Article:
Monday, March 27, 2023

Adult Life Expectancy Gains Came Surprisingly Early In Europe

The real breakthroughs in life expectancy came very late, starting in earnest after 1800 CE with major breakthroughs that reduced maternal, infant, and child deaths mostly due to breakthroughs related to the germ theory of disease, antibiotics, vaccines, and sanitation in medical work including labor and delivery. 

But the lives of nobles who managed to live to adulthood started to get significantly longer, starting around 1000 CE in Northwest Europe.
I analyze the adult age at death of 115,650 European nobles from 800 to 1800. Longevity began increasing long before 1800 and the Industrial Revolution, with marked increases around 1400 and again around 1650. Declines in violent deaths from battle contributed to some of this increase, but the majority must reflect other changes in individual behavior. There are historic spatial contours to European elite mortality; Northwest Europe achieved greater adult lifespans than the rest of Europe even by 1000 AD.
Neil Cummins, "Lifespans of the European Elite, 800–1800" 77(2) Journal of Economic History 406-439 (June 12, 2017) (open access).

The introductory body text of the article notes that:
Although individual level demographic data before 1538 is sparse we have abundant evidence of the lives of the European nobility. This analysis exploits recent mass digitization of family trees to examine trends in elite adult lifespan over the millennium between 800 and 1800. The majority of the sample are from Northwest Europe, but there is substantial representation from all across Europe. Understanding that the sample is heavily skewed, and that this skew changes over time, I have four principle findings.

First, plague, which afflicted Europe 1348–1700, killed nobles at a much lower rate than it did the general population. 
Second there were significant declines in the proportion of male deaths from battle violence, mostly before 1550. I am able to estimate, from the timing of deaths within the year, the fraction of males who died violently in each epoch. Before 1550, 30 percent of noble men died in battle. After 1550, it was less than 5 percent.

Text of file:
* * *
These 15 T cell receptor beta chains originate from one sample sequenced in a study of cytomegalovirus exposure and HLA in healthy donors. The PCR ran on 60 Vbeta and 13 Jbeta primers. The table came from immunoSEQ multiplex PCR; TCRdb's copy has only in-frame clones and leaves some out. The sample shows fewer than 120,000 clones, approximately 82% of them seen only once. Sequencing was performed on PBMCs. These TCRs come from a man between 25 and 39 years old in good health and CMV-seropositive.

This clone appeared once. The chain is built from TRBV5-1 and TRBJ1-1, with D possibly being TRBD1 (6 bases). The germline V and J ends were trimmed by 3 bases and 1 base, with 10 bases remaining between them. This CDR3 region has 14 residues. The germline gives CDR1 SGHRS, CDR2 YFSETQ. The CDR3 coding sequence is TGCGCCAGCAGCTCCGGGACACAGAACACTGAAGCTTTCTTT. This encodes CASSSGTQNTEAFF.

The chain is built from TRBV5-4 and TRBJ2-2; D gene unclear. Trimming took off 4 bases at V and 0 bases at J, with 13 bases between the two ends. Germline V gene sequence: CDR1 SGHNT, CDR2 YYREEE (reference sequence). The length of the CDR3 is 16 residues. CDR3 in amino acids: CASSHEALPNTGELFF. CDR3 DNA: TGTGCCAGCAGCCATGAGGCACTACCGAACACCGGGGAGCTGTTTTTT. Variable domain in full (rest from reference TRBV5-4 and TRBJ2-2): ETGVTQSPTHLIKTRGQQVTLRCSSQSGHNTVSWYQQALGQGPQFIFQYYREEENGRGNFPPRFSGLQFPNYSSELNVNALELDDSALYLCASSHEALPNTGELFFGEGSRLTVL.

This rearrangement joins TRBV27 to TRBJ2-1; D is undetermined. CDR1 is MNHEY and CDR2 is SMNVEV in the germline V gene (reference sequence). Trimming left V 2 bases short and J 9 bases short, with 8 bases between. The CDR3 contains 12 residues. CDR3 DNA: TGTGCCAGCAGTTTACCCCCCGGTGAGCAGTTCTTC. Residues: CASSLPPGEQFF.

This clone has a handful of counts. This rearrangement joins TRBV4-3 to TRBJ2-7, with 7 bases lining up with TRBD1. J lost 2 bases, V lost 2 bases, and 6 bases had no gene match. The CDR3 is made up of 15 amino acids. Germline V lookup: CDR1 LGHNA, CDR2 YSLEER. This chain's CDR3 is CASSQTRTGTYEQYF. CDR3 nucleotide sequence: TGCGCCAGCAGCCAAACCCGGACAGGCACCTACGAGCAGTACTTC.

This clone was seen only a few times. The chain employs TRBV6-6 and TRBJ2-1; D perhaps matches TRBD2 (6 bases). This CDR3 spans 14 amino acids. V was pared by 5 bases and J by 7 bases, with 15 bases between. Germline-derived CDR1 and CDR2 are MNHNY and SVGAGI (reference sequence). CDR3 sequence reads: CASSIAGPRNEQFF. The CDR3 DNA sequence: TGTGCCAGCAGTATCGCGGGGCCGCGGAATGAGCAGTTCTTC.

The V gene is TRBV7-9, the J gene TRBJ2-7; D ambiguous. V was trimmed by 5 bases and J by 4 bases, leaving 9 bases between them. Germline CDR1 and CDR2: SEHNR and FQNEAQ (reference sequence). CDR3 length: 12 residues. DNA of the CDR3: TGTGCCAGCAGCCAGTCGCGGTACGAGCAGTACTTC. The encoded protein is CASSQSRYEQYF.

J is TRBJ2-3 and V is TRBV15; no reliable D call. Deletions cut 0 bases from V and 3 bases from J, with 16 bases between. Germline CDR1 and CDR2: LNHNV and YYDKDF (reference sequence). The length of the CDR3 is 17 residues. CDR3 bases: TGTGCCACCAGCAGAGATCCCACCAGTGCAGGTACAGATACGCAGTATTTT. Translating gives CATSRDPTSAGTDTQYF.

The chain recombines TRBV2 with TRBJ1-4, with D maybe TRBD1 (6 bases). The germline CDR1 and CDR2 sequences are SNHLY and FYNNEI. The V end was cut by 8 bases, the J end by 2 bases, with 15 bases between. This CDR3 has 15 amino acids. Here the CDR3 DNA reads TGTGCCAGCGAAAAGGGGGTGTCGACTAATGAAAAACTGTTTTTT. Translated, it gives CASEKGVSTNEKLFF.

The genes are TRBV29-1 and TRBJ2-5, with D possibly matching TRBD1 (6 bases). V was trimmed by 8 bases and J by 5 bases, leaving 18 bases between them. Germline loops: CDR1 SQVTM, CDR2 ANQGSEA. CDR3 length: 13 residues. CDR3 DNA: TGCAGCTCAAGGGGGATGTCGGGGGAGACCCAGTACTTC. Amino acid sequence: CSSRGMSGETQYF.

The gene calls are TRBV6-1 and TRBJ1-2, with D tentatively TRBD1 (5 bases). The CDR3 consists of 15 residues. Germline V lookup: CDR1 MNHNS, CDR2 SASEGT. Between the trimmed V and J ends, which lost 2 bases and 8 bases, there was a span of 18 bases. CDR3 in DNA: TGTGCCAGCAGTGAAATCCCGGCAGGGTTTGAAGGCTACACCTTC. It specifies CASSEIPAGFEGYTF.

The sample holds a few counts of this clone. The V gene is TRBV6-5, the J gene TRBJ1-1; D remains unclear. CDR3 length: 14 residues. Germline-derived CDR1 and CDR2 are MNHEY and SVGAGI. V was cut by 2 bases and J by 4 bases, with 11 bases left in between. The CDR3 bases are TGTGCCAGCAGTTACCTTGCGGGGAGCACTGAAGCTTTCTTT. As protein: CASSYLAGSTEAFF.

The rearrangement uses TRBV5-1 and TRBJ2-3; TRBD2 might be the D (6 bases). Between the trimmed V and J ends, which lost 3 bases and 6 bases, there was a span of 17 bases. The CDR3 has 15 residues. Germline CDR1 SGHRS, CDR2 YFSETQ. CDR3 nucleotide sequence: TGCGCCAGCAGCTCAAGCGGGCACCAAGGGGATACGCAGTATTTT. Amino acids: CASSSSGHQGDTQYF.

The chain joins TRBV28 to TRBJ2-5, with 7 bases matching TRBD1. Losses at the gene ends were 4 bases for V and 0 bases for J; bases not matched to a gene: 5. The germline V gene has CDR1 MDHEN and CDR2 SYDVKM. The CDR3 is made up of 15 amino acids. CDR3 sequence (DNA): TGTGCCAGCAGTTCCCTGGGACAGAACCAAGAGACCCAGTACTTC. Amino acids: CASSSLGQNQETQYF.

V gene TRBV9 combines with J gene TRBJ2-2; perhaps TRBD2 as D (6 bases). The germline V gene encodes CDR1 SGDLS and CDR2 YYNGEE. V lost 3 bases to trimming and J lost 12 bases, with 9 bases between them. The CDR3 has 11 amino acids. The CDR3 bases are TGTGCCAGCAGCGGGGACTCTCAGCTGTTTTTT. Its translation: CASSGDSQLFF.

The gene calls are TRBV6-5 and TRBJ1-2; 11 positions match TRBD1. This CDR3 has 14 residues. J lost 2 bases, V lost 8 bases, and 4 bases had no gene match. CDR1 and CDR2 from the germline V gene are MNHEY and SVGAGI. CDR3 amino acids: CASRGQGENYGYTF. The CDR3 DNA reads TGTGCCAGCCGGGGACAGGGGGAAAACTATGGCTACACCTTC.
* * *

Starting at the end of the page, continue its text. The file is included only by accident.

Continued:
Third finding there was a common upwards trend in the adult lifespan of nobles even before 1800. But this improvement was concentrated in two periods. Around 1400, and then again around 1650, there were relatively sudden upwards movements in longevity. In England and Wales, for example, the average age at death of noble adults increased from 48 for those born 800–1400, to 54 for 1400–1650, and then 56 for 1650–1800. This rise is independent of the fall in violent battle deaths. 
Finally, I find that there were regional differences in elite adult lifespan favoring Northwest Europe, that emerged around 1000 A.D. While average lifespan in England in 1400 was 54, in Southern Europe, as well as in Central and Eastern Europe, it was only 50. The cause of this geographic “effect” is unknown.
The total sample from 800-1800 CE was as follows:
The most elite title was Emperor (rank 1) of which there are 94 in the final adult lifespan subsample analyzed in this article.

There are 843 Kings (rank 2) and 422 Grand/Archdukes (rank 3); 1,598 dukes, 683 prince/prince-electors, 4,787 Earls and Counts, 2,262 Marquesses and Margraves, 986 Viscounts, 6,444 Barons and Lords, 5,968 Baronets and 3,321 Knights constitute ranks 4–11.

Esquires and Gentlemen along with other lesser noble titles, 1,795 persons, were assigned to group 12.

A “Geographic’” title (rank 13) was one of the 699 cases where a person was listed as “of” a certain specific location.

There were 69 military titles such as Captain and Colonel (rank 14) and 692 religious titles (rank 15, including 12 popes and 533 nuns).

Occupational titles accounted for 1,343 (rank 16) and 83,644 had no suffix (rank 17). Those with no suffix represented the non-titled family members of the elite family trees.


andrew said...

The last case of trial by battle in England was in 1818. [Ashford vs. Thornton, I Barn. & Ald. 405] Parliament abolished the right to trail by battle in England in 1819.

Mark B. said...

When this subject comes up in research, I always find myself sighing. What, exactly, is the question of interest? Death in battle surely explains itself. One can woder how old the combatants were, but that adds nothing to our understanding of why people died at particular ages independent of the obvious. Same with plague - we already know that. What is left is the still unknown causes of lifespan variation over the centuries. We know that poor people today, living with air and water pollution, processed foods, systematic racism, and every other cause du jour, live decades longer than the nobles cited in this study. We also know that many of the medical and public health breakthroughs that have increased our modern life span were just correctives for modern conditions with modern causes. The deaths of mothers due to septic doctors in European hospitals is just one example. Benjamin Franklin lived to be 85 - he certainly predated any modern medical magic - how did 45 get to be 85? Statistical studies will never tell us that.